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Saunderstown resident inducted into RI Hall of Fame

June 17, 2011

NARRAGANSETT—Oftentimes when a person’s life has presented many challenges and obstacles along the way, there may be no greater achievement than to be recognized for one’s work when evening begins to fall. Maury Klein, a professor emeritus at the University of Rhode Island and author of 16 books, will garnish such acknowledgment as a 2011 inductee to the Rhode Island Hall of Fame.
“The election is a gratifying honor that I am proud to receive, the more so because I’m not a native Rhode Islander,” said Klein. “I came here in 1964 to teach at URI and I’ve long since come to think of Rhode Island as my home.”
The Rhode Island Hall of Fame is a body which honors the exceptional achievements of Rhode Islanders locally and abroad. Six-hundred state citizens have been elected since the Hall’s inception in 1965, and the 47th ceremony on Friday, June 17 will honor Klein along with eight other inductees.
“There are several state that have hall of fames and the institution has a salutatory effect on a state’s self-image,” said Dr. Patrick T. Conley, President of the Hall of Fame. “There tends to be a high level of negative press towards Rhode Island, but there are many great citizens who have affected the state for the better.”
“To my knowledge, there is no other professor at URI, with the exception of perhaps Dr. Robert Ballard, who has had such an impact as a result of his writing,” he added. “He is the most prolific writer in Rhode Island and although his books are read nationally, he is not as well known locally.”
Klein is a nationally recognized historian of American economic development, writing books such as The Power Makers, a study of the creative American genius at the turn of the century which brought the United States into the Gilded Age. His 44 year career as a URI professor has given Klein a sharper perspective on life and what it means to be an American, a topic which he frequently discusses in his books.
“I loved the interaction with students and was a demanding teacher and grader,” said Klein.  “Above all, I loved watching them grow over the years I knew them. What I liked most about being at URI was the freedom it allowed me to do the things I wanted most to do.”
The road which has led to such an accomplished career, however, was not always a straight one, and the path may have often seemed lost had Klein not been provided support from his own teachers as he grew older.
“My childhood was very nomadic and difficult, which is why high school and college became so important,” said Klein. “Both taught me to lead a creative life and enabled me to find direction. In college, I found something I could do tolerably well: writing.”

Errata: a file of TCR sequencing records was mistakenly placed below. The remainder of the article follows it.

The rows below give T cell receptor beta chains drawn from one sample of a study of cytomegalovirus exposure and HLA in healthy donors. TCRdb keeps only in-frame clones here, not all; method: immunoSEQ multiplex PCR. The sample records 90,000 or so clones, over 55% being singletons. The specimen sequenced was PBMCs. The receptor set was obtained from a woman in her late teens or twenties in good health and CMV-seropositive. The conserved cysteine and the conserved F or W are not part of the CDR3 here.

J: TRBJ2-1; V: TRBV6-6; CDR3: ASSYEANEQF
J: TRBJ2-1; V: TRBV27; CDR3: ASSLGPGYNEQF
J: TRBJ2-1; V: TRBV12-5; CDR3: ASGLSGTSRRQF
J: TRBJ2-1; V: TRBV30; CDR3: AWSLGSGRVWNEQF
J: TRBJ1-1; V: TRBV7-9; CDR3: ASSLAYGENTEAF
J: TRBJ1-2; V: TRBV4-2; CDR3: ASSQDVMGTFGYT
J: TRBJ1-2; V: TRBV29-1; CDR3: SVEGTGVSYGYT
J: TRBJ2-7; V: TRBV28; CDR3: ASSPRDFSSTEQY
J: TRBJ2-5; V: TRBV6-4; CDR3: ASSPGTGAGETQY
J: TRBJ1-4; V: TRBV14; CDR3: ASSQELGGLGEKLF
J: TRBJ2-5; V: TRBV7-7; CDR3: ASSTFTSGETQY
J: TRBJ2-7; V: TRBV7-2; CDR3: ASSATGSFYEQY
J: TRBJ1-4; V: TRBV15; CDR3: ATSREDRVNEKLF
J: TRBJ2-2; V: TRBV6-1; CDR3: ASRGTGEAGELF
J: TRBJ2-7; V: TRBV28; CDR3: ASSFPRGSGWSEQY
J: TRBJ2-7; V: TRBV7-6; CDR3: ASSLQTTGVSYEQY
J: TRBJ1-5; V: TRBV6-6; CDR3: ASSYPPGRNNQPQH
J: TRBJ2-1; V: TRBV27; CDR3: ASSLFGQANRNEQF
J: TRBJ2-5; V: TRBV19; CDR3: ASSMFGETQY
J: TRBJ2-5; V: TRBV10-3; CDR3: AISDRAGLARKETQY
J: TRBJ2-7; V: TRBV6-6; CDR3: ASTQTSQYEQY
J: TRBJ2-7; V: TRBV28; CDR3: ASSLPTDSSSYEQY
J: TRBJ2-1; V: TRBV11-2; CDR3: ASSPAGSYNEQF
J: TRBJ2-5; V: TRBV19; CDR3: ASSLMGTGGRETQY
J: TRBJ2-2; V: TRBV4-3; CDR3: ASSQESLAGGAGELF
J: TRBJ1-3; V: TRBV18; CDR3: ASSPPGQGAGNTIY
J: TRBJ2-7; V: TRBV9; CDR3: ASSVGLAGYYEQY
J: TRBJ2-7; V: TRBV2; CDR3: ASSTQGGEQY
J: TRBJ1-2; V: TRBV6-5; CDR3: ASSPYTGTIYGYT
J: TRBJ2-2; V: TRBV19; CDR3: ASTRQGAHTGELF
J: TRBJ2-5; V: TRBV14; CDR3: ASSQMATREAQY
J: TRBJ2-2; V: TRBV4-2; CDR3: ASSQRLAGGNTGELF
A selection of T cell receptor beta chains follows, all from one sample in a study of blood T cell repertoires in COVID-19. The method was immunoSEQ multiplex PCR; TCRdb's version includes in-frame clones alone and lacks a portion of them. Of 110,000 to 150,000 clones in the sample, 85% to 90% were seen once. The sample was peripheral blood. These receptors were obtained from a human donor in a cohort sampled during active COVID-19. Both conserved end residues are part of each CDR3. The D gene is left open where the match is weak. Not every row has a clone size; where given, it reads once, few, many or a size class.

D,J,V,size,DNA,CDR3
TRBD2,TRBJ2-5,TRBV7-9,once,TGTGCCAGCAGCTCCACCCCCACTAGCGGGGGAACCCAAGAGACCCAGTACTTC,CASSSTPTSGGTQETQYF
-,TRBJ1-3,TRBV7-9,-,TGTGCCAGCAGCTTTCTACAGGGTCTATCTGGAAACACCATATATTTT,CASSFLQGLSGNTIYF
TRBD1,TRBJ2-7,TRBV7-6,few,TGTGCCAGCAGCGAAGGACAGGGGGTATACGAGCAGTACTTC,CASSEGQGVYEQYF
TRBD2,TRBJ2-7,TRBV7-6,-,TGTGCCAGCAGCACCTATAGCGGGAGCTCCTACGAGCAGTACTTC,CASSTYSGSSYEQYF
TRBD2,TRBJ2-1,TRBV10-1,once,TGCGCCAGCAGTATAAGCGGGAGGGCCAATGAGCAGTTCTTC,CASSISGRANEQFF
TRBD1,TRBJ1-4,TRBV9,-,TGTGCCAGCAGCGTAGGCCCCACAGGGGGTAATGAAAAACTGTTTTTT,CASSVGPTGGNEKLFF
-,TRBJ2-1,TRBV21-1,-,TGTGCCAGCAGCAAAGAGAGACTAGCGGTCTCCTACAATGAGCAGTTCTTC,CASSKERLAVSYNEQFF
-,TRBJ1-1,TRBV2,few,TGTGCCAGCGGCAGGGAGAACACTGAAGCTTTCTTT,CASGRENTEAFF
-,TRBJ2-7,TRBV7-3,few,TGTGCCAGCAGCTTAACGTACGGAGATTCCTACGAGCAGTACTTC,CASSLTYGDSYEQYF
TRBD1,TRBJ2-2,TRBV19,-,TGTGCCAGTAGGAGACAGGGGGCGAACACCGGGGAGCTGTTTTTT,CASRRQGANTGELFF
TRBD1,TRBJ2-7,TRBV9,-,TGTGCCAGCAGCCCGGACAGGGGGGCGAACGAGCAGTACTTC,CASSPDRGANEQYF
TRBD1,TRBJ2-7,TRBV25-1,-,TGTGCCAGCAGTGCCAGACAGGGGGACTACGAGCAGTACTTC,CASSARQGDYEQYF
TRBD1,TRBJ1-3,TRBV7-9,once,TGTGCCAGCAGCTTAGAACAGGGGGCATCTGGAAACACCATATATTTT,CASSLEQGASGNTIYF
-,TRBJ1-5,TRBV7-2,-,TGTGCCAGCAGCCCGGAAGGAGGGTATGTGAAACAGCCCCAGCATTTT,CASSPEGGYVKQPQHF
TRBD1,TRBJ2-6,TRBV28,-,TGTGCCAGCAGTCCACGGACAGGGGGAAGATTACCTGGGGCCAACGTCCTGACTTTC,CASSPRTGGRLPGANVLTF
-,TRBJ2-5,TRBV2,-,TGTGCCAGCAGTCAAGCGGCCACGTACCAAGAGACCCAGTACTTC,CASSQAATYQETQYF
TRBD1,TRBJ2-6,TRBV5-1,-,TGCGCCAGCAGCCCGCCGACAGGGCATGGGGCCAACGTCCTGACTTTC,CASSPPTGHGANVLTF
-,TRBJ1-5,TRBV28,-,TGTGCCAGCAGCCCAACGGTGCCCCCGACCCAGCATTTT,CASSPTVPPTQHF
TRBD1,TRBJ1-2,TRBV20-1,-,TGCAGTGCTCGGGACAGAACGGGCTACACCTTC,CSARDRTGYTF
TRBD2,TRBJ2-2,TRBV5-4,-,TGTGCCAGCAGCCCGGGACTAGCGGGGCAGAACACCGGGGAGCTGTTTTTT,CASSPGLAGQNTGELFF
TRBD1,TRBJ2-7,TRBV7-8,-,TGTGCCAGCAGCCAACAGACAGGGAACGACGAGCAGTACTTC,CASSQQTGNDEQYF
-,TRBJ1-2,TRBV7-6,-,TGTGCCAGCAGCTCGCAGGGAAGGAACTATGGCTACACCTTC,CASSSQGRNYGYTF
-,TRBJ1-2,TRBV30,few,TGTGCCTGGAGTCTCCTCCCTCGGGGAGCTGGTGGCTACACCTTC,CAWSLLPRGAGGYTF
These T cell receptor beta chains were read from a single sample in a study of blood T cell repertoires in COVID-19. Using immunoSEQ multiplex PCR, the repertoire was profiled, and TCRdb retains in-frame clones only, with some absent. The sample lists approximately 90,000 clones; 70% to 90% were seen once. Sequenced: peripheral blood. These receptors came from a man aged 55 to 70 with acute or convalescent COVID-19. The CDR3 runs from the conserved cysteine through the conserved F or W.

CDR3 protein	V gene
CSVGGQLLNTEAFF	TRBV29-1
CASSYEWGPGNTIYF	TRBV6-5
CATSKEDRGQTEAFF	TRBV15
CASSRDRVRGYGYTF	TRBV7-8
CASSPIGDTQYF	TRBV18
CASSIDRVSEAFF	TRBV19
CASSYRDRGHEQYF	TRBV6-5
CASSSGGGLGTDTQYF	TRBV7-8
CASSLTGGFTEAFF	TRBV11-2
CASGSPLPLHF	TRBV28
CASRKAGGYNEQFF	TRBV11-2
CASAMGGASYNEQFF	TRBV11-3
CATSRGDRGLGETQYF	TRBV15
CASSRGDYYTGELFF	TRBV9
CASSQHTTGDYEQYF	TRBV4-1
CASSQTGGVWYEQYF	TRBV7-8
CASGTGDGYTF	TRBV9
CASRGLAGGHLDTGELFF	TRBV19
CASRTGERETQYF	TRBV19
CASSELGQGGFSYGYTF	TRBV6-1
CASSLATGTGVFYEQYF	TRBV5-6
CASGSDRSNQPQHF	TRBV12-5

Born in Memphis, Tennessee to mother who was the seventh daughter of a Louisville, Kentucky physician and a father who worked as a supervisor in a women’s clothing store chain, Klein did not enjoy the family stability that other children may had at the time.
“I was the only child of two people who could not have been more different from each other,” said Klein. “They separated several times, divorced, remarried, and divorced again.”
The Odyssean nature of Klein’s childhood travels did have a reaching impact upon his choice to study American history.
“Because I had moved so often as a kid, I became deeply interested in what the country was like and all the differences I found in different parts of the country,” said Klein. “I majored in history largely because I figured in a history course you could explore just about anything, and that turned out to be true.”
Sophomore year at East Denver High School in Colorado finally gave Klein a chance to settle in and set himself to study without the burden of moving throughout the country. Klein credits this time in life as a formative one, and also cites his college years at Knox College in Illinois as important to his transition into the academic world.
“Books were not a big thing in our home, but as an only child I tended to read anything I could get my hands on,” said Klein. “So many people have helped me along the way that I would hardly know where to begin. One very influential teacher, Professor John L. Stipp, Chair of the history department at Knox, opened my eyes to the wonders of that subject and led me to become a historian.”
The Rhode Island Hall of Fame will thus recognize Klein’s achievements as an historian and educator. It is a validation of a career well invested, an olive branch extended from an institution to a teacher who has done the same to thousands of young college students gathering at a small university in South Kingstown. Klein is grateful for such a tipping of the cap in his direction.
“I always wanted to be good enough at something to make a hall of fame,” said Klein. “I didn’t make it in sports but at my age I’ll take any hall of fame that will have me.”

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